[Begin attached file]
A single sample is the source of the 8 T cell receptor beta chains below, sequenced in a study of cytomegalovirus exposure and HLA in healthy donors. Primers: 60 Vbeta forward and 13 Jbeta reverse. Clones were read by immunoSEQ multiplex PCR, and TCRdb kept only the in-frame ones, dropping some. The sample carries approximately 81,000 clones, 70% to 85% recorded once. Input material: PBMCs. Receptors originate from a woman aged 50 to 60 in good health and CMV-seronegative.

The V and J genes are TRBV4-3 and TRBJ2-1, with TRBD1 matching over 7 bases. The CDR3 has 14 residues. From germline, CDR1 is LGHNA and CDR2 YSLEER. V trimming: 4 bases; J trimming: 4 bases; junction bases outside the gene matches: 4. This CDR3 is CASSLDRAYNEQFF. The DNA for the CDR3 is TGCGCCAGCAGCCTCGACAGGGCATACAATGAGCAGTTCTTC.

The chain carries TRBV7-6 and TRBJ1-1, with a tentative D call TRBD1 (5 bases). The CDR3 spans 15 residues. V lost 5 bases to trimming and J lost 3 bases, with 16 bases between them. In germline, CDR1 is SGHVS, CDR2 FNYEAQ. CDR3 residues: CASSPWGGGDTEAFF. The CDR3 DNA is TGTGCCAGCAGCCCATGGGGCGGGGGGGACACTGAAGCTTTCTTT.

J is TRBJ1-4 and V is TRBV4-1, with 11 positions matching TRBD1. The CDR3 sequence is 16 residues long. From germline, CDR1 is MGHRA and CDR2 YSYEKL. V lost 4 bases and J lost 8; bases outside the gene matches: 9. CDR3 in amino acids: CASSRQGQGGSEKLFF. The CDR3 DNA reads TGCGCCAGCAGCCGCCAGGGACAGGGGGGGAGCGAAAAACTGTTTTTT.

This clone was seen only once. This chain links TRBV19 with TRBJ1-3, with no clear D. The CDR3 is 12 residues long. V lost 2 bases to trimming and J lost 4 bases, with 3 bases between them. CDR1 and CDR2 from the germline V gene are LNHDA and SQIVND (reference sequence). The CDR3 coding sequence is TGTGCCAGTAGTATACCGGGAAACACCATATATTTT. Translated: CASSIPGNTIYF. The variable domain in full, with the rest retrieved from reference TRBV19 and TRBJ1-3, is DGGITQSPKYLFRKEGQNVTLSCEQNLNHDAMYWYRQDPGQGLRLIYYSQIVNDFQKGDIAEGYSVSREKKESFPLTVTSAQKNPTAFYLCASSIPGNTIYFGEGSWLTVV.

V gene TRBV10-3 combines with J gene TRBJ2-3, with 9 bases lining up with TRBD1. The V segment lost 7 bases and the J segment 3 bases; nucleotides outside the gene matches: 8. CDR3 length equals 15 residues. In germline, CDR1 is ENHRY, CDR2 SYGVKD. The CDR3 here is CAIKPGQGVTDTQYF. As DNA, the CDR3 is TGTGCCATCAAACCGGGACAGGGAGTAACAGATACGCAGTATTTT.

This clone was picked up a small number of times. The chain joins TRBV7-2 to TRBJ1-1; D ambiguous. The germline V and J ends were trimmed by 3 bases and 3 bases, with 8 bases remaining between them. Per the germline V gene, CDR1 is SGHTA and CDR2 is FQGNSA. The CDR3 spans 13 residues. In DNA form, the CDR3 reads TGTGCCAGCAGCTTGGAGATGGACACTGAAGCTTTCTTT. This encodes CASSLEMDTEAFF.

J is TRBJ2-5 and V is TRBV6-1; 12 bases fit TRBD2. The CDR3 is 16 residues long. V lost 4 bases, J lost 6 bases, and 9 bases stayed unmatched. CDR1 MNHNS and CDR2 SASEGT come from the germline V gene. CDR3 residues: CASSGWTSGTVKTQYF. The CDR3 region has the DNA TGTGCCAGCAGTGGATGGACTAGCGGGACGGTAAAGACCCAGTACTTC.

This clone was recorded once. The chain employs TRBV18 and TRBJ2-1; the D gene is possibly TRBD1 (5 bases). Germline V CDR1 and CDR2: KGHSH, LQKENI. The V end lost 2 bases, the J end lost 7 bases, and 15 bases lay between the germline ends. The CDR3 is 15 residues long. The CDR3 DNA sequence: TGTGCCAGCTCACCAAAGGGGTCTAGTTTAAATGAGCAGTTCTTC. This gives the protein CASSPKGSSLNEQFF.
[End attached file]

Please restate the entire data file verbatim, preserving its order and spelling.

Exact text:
A single sample is the source of the 8 T cell receptor beta chains below, sequenced in a study of cytomegalovirus exposure and HLA in healthy donors. Primers: 60 Vbeta forward and 13 Jbeta reverse. Clones were read by immunoSEQ multiplex PCR, and TCRdb kept only the in-frame ones, dropping some. The sample carries approximately 81,000 clones, 70% to 85% recorded once. Input material: PBMCs. Receptors originate from a woman aged 50 to 60 in good health and CMV-seronegative.

The V and J genes are TRBV4-3 and TRBJ2-1, with TRBD1 matching over 7 bases. The CDR3 has 14 residues. From germline, CDR1 is LGHNA and CDR2 YSLEER. V trimming: 4 bases; J trimming: 4 bases; junction bases outside the gene matches: 4. This CDR3 is CASSLDRAYNEQFF. The DNA for the CDR3 is TGCGCCAGCAGCCTCGACAGGGCATACAATGAGCAGTTCTTC.

The chain carries TRBV7-6 and TRBJ1-1, with a tentative D call TRBD1 (5 bases). The CDR3 spans 15 residues. V lost 5 bases to trimming and J lost 3 bases, with 16 bases between them. In germline, CDR1 is SGHVS, CDR2 FNYEAQ. CDR3 residues: CASSPWGGGDTEAFF. The CDR3 DNA is TGTGCCAGCAGCCCATGGGGCGGGGGGGACACTGAAGCTTTCTTT.

J is TRBJ1-4 and V is TRBV4-1, with 11 positions matching TRBD1. The CDR3 sequence is 16 residues long. From germline, CDR1 is MGHRA and CDR2 YSYEKL. V lost 4 bases and J lost 8; bases outside the gene matches: 9. CDR3 in amino acids: CASSRQGQGGSEKLFF. The CDR3 DNA reads TGCGCCAGCAGCCGCCAGGGACAGGGGGGGAGCGAAAAACTGTTTTTT.

This clone was seen only once. This chain links TRBV19 with TRBJ1-3, with no clear D. The CDR3 is 12 residues long. V lost 2 bases to trimming and J lost 4 bases, with 3 bases between them. CDR1 and CDR2 from the germline V gene are LNHDA and SQIVND (reference sequence). The CDR3 coding sequence is TGTGCCAGTAGTATACCGGGAAACACCATATATTTT. Translated: CASSIPGNTIYF. The variable domain in full, with the rest retrieved from reference TRBV19 and TRBJ1-3, is DGGITQSPKYLFRKEGQNVTLSCEQNLNHDAMYWYRQDPGQGLRLIYYSQIVNDFQKGDIAEGYSVSREKKESFPLTVTSAQKNPTAFYLCASSIPGNTIYFGEGSWLTVV.

V gene TRBV10-3 combines with J gene TRBJ2-3, with 9 bases lining up with TRBD1. The V segment lost 7 bases and the J segment 3 bases; nucleotides outside the gene matches: 8. CDR3 length equals 15 residues. In germline, CDR1 is ENHRY, CDR2 SYGVKD. The CDR3 here is CAIKPGQGVTDTQYF. As DNA, the CDR3 is TGTGCCATCAAACCGGGACAGGGAGTAACAGATACGCAGTATTTT.

This clone was picked up a small number of times. The chain joins TRBV7-2 to TRBJ1-1; D ambiguous. The germline V and J ends were trimmed by 3 bases and 3 bases, with 8 bases remaining between them. Per the germline V gene, CDR1 is SGHTA and CDR2 is FQGNSA. The CDR3 spans 13 residues. In DNA form, the CDR3 reads TGTGCCAGCAGCTTGGAGATGGACACTGAAGCTTTCTTT. This encodes CASSLEMDTEAFF.

J is TRBJ2-5 and V is TRBV6-1; 12 bases fit TRBD2. The CDR3 is 16 residues long. V lost 4 bases, J lost 6 bases, and 9 bases stayed unmatched. CDR1 MNHNS and CDR2 SASEGT come from the germline V gene. CDR3 residues: CASSGWTSGTVKTQYF. The CDR3 region has the DNA TGTGCCAGCAGTGGATGGACTAGCGGGACGGTAAAGACCCAGTACTTC.

This clone was recorded once. The chain employs TRBV18 and TRBJ2-1; the D gene is possibly TRBD1 (5 bases). Germline V CDR1 and CDR2: KGHSH, LQKENI. The V end lost 2 bases, the J end lost 7 bases, and 15 bases lay between the germline ends. The CDR3 is 15 residues long. The CDR3 DNA sequence: TGTGCCAGCTCACCAAAGGGGTCTAGTTTAAATGAGCAGTTCTTC. This gives the protein CASSPKGSSLNEQFF.